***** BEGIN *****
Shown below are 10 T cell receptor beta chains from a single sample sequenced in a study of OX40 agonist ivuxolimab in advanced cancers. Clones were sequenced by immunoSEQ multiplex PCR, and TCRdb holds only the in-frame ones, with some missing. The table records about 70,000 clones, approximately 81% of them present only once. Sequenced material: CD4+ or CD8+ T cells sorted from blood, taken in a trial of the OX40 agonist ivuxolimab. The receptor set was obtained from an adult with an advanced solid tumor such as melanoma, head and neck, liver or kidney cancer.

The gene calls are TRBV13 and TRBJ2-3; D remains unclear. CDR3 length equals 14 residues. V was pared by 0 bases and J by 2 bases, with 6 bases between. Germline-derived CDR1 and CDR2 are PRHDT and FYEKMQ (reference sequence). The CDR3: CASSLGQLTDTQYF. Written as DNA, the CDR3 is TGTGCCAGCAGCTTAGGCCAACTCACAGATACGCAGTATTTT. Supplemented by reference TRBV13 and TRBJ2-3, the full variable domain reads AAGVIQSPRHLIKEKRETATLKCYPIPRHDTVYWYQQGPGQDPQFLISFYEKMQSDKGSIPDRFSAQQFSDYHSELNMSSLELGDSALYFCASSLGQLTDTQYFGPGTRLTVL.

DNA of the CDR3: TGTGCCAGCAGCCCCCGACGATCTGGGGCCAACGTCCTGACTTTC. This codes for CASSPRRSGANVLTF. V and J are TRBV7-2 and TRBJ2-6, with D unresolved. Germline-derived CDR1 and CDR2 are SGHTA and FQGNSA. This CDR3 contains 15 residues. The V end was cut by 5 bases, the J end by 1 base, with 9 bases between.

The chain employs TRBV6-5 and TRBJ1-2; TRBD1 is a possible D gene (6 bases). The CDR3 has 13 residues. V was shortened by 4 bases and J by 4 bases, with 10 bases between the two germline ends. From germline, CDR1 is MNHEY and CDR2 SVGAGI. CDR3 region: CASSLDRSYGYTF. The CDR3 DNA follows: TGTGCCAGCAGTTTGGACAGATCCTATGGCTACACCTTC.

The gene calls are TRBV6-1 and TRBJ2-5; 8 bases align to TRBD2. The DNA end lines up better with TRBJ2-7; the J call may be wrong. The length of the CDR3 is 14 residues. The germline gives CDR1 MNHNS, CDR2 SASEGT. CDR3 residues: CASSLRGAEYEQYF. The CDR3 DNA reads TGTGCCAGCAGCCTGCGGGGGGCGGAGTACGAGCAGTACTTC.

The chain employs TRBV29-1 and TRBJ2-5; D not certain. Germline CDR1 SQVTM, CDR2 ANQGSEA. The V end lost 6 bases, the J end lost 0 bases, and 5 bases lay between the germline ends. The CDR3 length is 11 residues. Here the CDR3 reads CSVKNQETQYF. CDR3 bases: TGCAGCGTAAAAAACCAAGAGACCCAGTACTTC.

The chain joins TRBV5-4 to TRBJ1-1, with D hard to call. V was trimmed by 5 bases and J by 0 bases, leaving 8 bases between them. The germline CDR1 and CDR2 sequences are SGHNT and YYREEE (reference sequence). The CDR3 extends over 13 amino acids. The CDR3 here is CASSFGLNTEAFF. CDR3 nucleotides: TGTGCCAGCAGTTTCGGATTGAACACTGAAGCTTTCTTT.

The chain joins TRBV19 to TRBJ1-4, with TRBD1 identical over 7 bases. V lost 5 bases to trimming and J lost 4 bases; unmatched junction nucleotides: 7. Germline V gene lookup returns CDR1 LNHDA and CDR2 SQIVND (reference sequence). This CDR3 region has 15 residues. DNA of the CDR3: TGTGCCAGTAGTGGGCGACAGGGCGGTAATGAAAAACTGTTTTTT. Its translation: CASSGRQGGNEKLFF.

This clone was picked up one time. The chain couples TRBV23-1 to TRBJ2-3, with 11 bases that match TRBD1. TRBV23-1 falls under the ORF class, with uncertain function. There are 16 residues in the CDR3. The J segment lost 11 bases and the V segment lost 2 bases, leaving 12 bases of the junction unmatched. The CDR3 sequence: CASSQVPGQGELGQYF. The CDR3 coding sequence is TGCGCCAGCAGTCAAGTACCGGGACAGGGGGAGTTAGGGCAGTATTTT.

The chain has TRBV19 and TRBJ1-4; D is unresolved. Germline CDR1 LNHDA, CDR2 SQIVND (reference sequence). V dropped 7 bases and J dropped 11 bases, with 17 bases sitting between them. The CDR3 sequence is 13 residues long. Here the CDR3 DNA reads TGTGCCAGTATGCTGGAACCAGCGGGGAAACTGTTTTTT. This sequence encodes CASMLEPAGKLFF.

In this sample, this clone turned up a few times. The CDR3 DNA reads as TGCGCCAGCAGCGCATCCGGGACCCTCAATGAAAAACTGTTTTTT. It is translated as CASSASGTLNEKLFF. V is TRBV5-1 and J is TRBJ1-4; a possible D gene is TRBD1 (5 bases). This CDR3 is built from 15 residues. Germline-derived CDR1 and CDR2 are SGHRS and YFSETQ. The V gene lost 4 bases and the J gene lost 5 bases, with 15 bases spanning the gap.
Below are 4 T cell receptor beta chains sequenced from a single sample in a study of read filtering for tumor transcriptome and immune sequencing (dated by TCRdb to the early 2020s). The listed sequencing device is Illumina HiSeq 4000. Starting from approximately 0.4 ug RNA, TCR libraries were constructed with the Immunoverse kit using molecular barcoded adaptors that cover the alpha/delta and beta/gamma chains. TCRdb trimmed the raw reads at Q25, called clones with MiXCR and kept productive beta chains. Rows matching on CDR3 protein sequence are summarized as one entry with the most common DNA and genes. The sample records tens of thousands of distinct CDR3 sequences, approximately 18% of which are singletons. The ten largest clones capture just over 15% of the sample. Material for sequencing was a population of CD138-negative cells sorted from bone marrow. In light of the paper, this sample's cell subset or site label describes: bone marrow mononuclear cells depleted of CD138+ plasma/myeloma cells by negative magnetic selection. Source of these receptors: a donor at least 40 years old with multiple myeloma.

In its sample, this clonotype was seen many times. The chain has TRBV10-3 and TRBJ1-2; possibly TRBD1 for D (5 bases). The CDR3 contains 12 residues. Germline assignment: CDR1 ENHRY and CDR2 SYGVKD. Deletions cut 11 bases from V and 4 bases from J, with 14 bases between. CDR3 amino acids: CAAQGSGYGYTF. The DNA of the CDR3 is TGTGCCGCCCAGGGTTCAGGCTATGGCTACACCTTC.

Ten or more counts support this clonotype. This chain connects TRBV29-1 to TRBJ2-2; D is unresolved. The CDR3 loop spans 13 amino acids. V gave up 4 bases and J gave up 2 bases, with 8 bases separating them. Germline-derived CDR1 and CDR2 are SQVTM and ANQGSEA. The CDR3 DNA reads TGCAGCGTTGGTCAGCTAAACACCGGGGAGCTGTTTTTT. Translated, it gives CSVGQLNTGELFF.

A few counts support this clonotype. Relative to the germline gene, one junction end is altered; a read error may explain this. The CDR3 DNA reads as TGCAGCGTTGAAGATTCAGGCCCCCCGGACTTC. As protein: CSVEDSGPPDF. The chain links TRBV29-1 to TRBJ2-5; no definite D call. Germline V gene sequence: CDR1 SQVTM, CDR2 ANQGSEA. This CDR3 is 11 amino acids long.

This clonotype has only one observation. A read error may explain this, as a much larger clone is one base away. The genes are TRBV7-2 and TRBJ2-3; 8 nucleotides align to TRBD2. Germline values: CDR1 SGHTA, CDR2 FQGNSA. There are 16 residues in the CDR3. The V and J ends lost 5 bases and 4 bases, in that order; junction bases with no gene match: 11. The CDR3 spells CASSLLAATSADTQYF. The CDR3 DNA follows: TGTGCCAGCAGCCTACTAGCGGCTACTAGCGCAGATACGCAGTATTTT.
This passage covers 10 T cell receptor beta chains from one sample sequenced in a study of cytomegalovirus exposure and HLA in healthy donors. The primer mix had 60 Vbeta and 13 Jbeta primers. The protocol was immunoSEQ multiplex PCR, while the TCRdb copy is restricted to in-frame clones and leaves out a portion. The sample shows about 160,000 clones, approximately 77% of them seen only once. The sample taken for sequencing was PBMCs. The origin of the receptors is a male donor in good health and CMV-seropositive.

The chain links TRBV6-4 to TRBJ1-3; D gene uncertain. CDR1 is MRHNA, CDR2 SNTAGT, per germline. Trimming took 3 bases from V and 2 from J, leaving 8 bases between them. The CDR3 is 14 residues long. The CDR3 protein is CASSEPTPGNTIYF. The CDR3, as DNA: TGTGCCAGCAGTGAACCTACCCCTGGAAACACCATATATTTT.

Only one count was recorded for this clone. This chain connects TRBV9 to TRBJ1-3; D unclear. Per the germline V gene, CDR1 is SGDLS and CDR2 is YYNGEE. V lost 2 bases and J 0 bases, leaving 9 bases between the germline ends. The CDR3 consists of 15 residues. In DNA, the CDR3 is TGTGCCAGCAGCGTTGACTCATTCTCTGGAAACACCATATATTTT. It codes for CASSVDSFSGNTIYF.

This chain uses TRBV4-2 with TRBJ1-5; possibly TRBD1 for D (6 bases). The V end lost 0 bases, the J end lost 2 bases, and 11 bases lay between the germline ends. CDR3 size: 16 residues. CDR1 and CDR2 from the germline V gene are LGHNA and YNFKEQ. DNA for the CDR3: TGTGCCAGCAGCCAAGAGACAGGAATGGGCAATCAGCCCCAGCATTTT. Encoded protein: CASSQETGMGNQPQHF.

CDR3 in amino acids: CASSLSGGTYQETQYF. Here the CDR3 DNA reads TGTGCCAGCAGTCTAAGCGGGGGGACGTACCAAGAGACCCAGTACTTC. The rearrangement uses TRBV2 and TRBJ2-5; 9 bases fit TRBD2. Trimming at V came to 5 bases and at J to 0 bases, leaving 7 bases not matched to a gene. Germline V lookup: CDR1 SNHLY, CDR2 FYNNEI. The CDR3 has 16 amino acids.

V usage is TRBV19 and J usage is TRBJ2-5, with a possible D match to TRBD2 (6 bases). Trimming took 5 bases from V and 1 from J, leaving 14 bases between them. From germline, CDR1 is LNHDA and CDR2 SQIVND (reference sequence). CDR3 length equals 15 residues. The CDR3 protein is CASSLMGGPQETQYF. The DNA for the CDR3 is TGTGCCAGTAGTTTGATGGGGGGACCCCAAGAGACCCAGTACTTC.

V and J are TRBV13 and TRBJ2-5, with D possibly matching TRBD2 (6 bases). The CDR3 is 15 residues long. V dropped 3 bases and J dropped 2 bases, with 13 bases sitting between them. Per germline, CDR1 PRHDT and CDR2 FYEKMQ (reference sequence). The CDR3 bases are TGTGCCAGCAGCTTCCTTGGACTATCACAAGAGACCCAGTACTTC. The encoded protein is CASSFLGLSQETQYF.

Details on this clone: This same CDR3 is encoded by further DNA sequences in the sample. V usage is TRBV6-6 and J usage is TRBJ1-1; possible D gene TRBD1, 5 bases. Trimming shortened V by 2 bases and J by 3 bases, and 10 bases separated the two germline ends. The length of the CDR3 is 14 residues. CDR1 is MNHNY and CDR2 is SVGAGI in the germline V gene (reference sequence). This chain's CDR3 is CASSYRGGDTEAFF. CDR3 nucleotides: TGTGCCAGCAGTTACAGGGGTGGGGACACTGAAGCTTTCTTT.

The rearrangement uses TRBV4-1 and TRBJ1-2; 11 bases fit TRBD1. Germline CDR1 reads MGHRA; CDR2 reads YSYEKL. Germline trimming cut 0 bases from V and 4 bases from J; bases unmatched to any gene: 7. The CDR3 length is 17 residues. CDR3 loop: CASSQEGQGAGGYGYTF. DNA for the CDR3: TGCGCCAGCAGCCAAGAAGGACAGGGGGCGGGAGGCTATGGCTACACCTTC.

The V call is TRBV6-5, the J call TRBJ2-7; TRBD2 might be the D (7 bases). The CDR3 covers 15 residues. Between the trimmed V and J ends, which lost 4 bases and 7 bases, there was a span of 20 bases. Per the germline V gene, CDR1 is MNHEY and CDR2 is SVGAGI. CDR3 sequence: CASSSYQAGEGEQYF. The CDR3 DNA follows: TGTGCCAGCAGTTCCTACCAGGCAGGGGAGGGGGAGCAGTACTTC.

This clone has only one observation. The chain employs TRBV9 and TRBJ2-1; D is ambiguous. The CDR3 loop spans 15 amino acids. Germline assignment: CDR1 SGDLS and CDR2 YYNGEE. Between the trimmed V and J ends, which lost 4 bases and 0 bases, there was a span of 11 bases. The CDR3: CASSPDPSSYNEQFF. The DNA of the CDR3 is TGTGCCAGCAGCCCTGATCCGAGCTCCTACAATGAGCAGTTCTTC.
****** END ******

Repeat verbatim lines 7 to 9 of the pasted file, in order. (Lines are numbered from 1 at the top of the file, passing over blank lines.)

The chain joins TRBV5-4 to TRBJ1-1, with D hard to call. V was trimmed by 5 bases and J by 0 bases, leaving 8 bases between them. The germline CDR1 and CDR2 sequences are SGHNT and YYREEE (reference sequence). The CDR3 extends over 13 amino acids. The CDR3 here is CASSFGLNTEAFF. CDR3 nucleotides: TGTGCCAGCAGTTTCGGATTGAACACTGAAGCTTTCTTT.

The chain joins TRBV19 to TRBJ1-4, with TRBD1 identical over 7 bases. V lost 5 bases to trimming and J lost 4 bases; unmatched junction nucleotides: 7. Germline V gene lookup returns CDR1 LNHDA and CDR2 SQIVND (reference sequence). This CDR3 region has 15 residues. DNA of the CDR3: TGTGCCAGTAGTGGGCGACAGGGCGGTAATGAAAAACTGTTTTTT. Its translation: CASSGRQGGNEKLFF.

This clone was picked up one time. The chain couples TRBV23-1 to TRBJ2-3, with 11 bases that match TRBD1. TRBV23-1 falls under the ORF class, with uncertain function. There are 16 residues in the CDR3. The J segment lost 11 bases and the V segment lost 2 bases, leaving 12 bases of the junction unmatched. The CDR3 sequence: CASSQVPGQGELGQYF. The CDR3 coding sequence is TGCGCCAGCAGTCAAGTACCGGGACAGGGGGAGTTAGGGCAGTATTTT.